The option of earned leave encashment offered to central government employees as a retirement benefit has long seen the latter hoard their earned leave, which hardly works in favour of the work-life balance mantra. According to the Budget Estimates for FY19, the finance ministry has earmarked Rs 63,249 crore towards the allowances for its estimated 35 million civilian employees, up over 5% from FY17. The bulk of this amount reportedly is payouts for leave encashment.
So the Centre has now decided to introduce a new leave ethic - all permanent central government employees will now have to take at least 20 days of earned leave every year, The Business Standard reported.
The public sector banks (PSBs) had taken the lead on this front. Last October, several PSBs started sending their employees on a block of ten days leave, taking many by surprise. Now all other central government employees, too, will have to follow suit.
These employees are entitled to a block of 30 days paid leave each year, while those in the armed forces get 60 days. This is in addition to their 10 casual leaves and 19 notified holidays every year. Since the earned leave can be accumulated up to 300 days and exchanged for money at the rate of the salary level of the employee - payable on retirement - while casual leaves cannot be accumulated, many central government employees ended up availing of their earned leave only hoarding the required balance.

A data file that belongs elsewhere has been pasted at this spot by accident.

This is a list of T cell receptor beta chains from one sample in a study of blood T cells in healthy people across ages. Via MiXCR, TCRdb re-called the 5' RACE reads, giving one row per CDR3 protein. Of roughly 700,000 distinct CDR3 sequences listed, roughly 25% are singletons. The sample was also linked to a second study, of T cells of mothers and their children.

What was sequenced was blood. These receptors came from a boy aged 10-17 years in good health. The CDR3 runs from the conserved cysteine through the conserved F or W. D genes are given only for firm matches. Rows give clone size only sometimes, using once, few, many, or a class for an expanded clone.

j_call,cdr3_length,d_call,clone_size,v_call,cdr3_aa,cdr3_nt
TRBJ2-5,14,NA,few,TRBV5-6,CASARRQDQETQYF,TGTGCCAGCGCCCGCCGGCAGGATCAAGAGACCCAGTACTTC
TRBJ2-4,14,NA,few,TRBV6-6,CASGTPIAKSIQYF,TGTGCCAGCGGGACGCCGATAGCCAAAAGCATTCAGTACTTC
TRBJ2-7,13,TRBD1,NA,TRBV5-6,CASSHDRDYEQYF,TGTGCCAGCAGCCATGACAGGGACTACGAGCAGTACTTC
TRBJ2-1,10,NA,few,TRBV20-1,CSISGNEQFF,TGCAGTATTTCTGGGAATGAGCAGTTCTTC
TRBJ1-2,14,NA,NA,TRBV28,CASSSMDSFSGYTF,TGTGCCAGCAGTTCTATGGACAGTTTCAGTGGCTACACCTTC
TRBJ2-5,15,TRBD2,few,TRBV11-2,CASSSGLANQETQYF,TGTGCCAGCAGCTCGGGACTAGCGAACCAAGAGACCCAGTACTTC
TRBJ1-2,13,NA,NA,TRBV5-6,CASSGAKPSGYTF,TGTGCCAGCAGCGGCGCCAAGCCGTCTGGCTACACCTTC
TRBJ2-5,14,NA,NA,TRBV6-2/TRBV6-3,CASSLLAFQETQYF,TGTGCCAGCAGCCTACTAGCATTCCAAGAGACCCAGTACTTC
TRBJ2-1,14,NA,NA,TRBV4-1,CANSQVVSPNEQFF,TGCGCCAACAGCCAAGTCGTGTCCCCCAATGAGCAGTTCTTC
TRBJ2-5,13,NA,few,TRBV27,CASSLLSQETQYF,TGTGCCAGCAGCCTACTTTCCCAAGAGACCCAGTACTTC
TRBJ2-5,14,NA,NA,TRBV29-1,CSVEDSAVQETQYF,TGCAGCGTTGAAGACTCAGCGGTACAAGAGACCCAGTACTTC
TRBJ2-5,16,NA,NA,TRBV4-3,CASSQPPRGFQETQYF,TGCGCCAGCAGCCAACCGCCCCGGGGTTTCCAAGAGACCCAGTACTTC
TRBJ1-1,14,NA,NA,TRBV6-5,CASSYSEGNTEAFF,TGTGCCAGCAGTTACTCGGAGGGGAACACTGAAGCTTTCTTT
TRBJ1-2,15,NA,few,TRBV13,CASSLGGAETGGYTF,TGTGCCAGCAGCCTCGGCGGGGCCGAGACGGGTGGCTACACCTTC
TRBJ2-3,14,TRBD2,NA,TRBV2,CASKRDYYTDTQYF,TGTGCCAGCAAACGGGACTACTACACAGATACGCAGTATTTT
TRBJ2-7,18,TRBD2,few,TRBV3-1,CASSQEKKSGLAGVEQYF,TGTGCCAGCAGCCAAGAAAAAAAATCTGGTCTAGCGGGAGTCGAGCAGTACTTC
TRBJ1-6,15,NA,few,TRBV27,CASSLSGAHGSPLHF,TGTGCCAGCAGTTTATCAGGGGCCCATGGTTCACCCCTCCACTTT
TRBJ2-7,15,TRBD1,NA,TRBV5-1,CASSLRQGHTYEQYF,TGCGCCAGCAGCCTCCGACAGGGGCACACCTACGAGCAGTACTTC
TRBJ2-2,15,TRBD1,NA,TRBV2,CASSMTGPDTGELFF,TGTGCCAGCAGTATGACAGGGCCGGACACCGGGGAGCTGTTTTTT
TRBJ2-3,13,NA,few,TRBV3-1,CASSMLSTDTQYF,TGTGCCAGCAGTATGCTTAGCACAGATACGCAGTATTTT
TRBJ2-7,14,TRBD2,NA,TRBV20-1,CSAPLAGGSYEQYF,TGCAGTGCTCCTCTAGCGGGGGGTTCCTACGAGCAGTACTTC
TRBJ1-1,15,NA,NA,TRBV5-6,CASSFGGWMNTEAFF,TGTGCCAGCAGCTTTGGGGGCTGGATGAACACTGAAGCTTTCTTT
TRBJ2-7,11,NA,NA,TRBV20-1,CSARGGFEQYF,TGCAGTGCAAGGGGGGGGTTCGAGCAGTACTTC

That's the habit that the government now wants to break. The daily added that a circular is likely to be issued soon, directing central government employees that no more than 10 earned leaves can be carried over from any calendar year. Hence, the pace of accumulating the leaves for encashment will slow down.
The changes in the leave regulations will be in accordance to the recommendations of the 7th Central Pay Commission, which had opined against substituting leaves with cash. "The Commission recognizes that Earned Leave is, as the name suggests, earned by an employee through the services rendered. Hence, it is personal to the employee and the concept of "gifting" cannot be considered," the pay panel had said in its recommendations.